Is there a checklist for buyers or sellers helping to decide what’s most important?
The process of buying and selling is a complex one, so it’s helpful for your research to have checklists to ensure nothing is forgotten. There are several online resources with checklists for individual aspects of the moving process, including what to consider as a first-time buyer, help to buy schemes, removals, speeding up conveyancing and so on.
When it comes to deciding what you want for your new home to help you narrow down the choice of locations and types of property available, this is largely down to personal choice, so a standardised checklist might limit your requirements. You can talk to an estate agent about what you want as they will have the experience to narrow down your options. However, you need to consider the size of the property (number of rooms, bathroom facilities, bedrooms, etc.), size of garden, proximity to public transport links, noise, entertainment options (e.g. cinema, pub, eateries, etc.), access to off-road parking, schools, speed of broadband, and so on. Consider making a list of what the property must have and an associated wish list so that likely compromises can be made.
Can I change the purpose of use for a purchase as part of the conveyancing procedure?
Putting in a planning request to change the use of part or all of a property is a straightforward process and you can deal directly with the local authority, which authorises plans and requests. However, tying it in with a planned purchase of a property has its own problems, since you don’t yet formally own the property, and the length of time to get through the planning process (with no guarantee of success) will need to be factored into the purchase duration, which the seller may not agree to.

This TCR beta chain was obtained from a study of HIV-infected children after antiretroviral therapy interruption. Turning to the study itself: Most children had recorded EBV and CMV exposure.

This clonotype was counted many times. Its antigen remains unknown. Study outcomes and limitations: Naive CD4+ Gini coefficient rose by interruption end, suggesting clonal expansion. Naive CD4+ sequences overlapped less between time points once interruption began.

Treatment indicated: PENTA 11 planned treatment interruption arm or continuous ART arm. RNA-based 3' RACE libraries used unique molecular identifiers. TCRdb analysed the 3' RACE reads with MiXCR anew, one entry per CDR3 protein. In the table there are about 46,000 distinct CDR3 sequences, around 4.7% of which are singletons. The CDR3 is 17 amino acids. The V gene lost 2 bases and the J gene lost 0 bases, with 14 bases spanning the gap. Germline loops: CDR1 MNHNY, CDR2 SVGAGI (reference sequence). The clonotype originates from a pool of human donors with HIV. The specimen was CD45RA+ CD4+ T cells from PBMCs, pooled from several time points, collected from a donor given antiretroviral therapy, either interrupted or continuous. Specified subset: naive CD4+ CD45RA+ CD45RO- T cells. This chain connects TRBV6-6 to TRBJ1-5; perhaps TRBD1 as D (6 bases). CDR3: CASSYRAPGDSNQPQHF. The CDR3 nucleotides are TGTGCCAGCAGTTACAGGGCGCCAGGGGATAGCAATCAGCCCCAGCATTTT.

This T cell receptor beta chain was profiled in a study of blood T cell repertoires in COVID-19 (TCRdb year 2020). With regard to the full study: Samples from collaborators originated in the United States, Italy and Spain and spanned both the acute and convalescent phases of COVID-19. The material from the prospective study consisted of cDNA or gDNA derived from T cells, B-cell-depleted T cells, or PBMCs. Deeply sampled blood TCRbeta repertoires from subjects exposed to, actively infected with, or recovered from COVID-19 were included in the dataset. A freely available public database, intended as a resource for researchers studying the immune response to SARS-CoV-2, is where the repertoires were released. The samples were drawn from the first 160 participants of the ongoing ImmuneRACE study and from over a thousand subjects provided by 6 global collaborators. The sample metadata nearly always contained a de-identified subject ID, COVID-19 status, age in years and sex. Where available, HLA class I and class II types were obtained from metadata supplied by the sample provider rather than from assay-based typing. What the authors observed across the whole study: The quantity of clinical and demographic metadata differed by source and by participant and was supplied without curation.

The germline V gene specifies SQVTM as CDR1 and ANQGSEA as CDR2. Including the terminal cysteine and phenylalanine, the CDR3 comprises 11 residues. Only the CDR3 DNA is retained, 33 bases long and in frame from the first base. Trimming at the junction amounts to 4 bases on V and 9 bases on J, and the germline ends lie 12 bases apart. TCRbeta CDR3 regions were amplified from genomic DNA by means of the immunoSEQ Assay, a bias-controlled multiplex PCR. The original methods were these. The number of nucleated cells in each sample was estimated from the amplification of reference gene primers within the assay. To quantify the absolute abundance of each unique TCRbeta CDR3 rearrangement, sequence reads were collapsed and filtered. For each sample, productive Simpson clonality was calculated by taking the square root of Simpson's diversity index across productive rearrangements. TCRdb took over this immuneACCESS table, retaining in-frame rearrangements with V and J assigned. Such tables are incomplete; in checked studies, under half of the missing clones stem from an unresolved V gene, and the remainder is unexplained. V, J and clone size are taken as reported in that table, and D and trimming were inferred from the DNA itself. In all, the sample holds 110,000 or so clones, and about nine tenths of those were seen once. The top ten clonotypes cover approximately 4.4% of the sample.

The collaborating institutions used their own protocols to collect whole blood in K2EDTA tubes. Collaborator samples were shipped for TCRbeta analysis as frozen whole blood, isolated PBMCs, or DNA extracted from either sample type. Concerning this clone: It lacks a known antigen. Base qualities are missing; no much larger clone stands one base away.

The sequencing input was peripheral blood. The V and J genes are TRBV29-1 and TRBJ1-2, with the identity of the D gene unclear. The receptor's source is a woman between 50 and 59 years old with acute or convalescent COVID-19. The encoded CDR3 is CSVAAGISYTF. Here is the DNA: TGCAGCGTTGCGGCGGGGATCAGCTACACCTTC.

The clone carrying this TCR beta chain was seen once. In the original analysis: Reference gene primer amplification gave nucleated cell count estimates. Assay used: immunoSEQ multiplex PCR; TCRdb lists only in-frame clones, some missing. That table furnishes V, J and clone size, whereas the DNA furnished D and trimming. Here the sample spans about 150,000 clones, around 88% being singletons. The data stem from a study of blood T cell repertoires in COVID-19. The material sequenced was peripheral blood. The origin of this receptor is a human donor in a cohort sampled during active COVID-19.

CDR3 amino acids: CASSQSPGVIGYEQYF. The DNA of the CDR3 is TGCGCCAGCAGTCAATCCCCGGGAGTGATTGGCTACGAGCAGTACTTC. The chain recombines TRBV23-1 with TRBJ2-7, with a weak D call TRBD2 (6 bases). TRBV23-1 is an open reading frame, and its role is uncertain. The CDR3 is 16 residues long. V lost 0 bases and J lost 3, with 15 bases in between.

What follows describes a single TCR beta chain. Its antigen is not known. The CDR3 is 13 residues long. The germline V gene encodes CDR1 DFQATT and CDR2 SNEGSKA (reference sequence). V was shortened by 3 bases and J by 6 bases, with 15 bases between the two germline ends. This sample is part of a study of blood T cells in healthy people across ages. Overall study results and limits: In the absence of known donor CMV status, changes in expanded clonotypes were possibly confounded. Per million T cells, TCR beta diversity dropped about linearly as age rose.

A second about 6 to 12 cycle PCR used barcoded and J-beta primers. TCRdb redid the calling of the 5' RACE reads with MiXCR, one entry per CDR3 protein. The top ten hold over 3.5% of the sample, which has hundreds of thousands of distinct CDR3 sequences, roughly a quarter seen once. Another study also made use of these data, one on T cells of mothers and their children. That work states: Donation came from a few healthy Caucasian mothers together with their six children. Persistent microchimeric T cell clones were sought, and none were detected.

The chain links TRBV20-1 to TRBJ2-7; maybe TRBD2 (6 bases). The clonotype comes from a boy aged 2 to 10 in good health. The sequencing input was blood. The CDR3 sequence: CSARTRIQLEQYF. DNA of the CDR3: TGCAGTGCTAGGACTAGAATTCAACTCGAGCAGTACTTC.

We would advise you to either buy the property and then put in the planning request after completion (or exchange at the very earliest), or buy a property that’s already fit for your purposes. Or you might be lucky to find a property that already has the relevant planning consents in place.
Do I need a solicitor?
The quick and easy answer is that you don’t. There is no legal imperative for you to employ a solicitor to handle the conveyancing when dealing with property. However, it would be rather unwise for you to carry out the work yourself because you probably won’t have the skills, knowledge and experience to perform many of the complex tasks, and you won’t possess the indemnity insurance that all solicitors are obliged to carry to protect clients in the event that something goes wrong.
You need to appoint a solicitor who is experienced, proactive and focused so that you have the best chance of completing your transaction as early as possible. You should also look for such a solicitor who also offers ‘No Completion, No Fee’ protection so that you will only be invoiced for the fees once your transaction has completed successfully.
Worried about the conveyancing process? Looking at a tight budget? Let Homeward Legal help you with our low fees without compromising our service values. Call us now on 0800 038 6699.
Which local authority is responsible for Greenfield?
Greenfield is located in Flintshire County Council, County Hall, Mold, CH7 6NB, contact: 01352 752 121
Which local factors can impact land in Greenfield?
A broad range of contaminants caused by naturally-occurring factors can damage Greenfield property, and factors such as landfill sites and environmental radon sources will be considered as part of the environmental searches.
How many lenders in Greenfield do you work with?
Homeward Legal have solicitors who have experience working with all the major lenders serving Greenfield homebuyers. Lenders and mortgage specialists in Greenfield include Prime Finance, 155 Drake St, Rochdale, OL11 1EF, Porter Robert J, 3 Shayfield Av, Chadderton, Oldham, OL9 9UW, and Saddleworth Independent Mortgages, 8 Deer Hill Dr, Marsden, Huddersfield, HD7 6LF. The lawyer whom you have instructed should be able to advise further.